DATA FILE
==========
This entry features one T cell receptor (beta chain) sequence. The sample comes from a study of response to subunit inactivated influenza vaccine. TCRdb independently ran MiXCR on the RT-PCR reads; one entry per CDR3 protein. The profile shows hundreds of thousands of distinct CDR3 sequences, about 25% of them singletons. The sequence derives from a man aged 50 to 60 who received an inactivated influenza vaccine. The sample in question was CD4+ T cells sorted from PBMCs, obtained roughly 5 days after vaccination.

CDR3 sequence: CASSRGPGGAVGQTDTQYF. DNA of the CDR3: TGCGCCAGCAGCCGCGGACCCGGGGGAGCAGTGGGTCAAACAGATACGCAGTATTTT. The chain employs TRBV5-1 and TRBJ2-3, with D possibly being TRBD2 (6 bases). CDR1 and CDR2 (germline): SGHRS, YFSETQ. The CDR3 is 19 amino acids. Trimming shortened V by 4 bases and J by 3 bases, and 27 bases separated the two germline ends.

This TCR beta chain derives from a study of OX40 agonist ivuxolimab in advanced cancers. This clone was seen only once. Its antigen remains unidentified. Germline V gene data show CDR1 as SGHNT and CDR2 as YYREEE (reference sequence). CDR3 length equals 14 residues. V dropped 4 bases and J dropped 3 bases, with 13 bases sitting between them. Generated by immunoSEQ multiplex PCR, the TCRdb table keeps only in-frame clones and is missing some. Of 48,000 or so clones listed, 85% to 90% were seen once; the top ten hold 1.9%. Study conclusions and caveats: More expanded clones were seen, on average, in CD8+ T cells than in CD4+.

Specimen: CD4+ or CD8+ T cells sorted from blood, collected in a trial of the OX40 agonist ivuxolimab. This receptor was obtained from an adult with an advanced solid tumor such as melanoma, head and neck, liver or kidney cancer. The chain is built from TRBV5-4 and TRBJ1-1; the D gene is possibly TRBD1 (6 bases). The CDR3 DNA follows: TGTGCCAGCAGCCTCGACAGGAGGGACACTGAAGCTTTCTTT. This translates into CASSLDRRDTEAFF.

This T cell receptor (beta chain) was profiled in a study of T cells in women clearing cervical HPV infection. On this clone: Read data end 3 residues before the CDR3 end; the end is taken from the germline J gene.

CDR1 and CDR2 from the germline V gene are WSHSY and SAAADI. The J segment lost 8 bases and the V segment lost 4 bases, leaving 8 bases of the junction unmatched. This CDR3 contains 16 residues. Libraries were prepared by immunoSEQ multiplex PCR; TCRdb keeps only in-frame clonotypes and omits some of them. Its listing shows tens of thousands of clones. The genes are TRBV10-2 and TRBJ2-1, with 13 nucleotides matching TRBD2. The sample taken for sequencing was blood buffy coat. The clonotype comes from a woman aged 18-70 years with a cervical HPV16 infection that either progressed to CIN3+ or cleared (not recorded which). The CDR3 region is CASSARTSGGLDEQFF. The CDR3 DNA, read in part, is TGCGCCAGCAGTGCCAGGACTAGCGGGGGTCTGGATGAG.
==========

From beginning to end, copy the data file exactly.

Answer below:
This entry features one T cell receptor (beta chain) sequence. The sample comes from a study of response to subunit inactivated influenza vaccine. TCRdb independently ran MiXCR on the RT-PCR reads; one entry per CDR3 protein. The profile shows hundreds of thousands of distinct CDR3 sequences, about 25% of them singletons. The sequence derives from a man aged 50 to 60 who received an inactivated influenza vaccine. The sample in question was CD4+ T cells sorted from PBMCs, obtained roughly 5 days after vaccination.

CDR3 sequence: CASSRGPGGAVGQTDTQYF. DNA of the CDR3: TGCGCCAGCAGCCGCGGACCCGGGGGAGCAGTGGGTCAAACAGATACGCAGTATTTT. The chain employs TRBV5-1 and TRBJ2-3, with D possibly being TRBD2 (6 bases). CDR1 and CDR2 (germline): SGHRS, YFSETQ. The CDR3 is 19 amino acids. Trimming shortened V by 4 bases and J by 3 bases, and 27 bases separated the two germline ends.

This TCR beta chain derives from a study of OX40 agonist ivuxolimab in advanced cancers. This clone was seen only once. Its antigen remains unidentified. Germline V gene data show CDR1 as SGHNT and CDR2 as YYREEE (reference sequence). CDR3 length equals 14 residues. V dropped 4 bases and J dropped 3 bases, with 13 bases sitting between them. Generated by immunoSEQ multiplex PCR, the TCRdb table keeps only in-frame clones and is missing some. Of 48,000 or so clones listed, 85% to 90% were seen once; the top ten hold 1.9%. Study conclusions and caveats: More expanded clones were seen, on average, in CD8+ T cells than in CD4+.

Specimen: CD4+ or CD8+ T cells sorted from blood, collected in a trial of the OX40 agonist ivuxolimab. This receptor was obtained from an adult with an advanced solid tumor such as melanoma, head and neck, liver or kidney cancer. The chain is built from TRBV5-4 and TRBJ1-1; the D gene is possibly TRBD1 (6 bases). The CDR3 DNA follows: TGTGCCAGCAGCCTCGACAGGAGGGACACTGAAGCTTTCTTT. This translates into CASSLDRRDTEAFF.

This T cell receptor (beta chain) was profiled in a study of T cells in women clearing cervical HPV infection. On this clone: Read data end 3 residues before the CDR3 end; the end is taken from the germline J gene.

CDR1 and CDR2 from the germline V gene are WSHSY and SAAADI. The J segment lost 8 bases and the V segment lost 4 bases, leaving 8 bases of the junction unmatched. This CDR3 contains 16 residues. Libraries were prepared by immunoSEQ multiplex PCR; TCRdb keeps only in-frame clonotypes and omits some of them. Its listing shows tens of thousands of clones. The genes are TRBV10-2 and TRBJ2-1, with 13 nucleotides matching TRBD2. The sample taken for sequencing was blood buffy coat. The clonotype comes from a woman aged 18-70 years with a cervical HPV16 infection that either progressed to CIN3+ or cleared (not recorded which). The CDR3 region is CASSARTSGGLDEQFF. The CDR3 DNA, read in part, is TGCGCCAGCAGTGCCAGGACTAGCGGGGGTCTGGATGAG.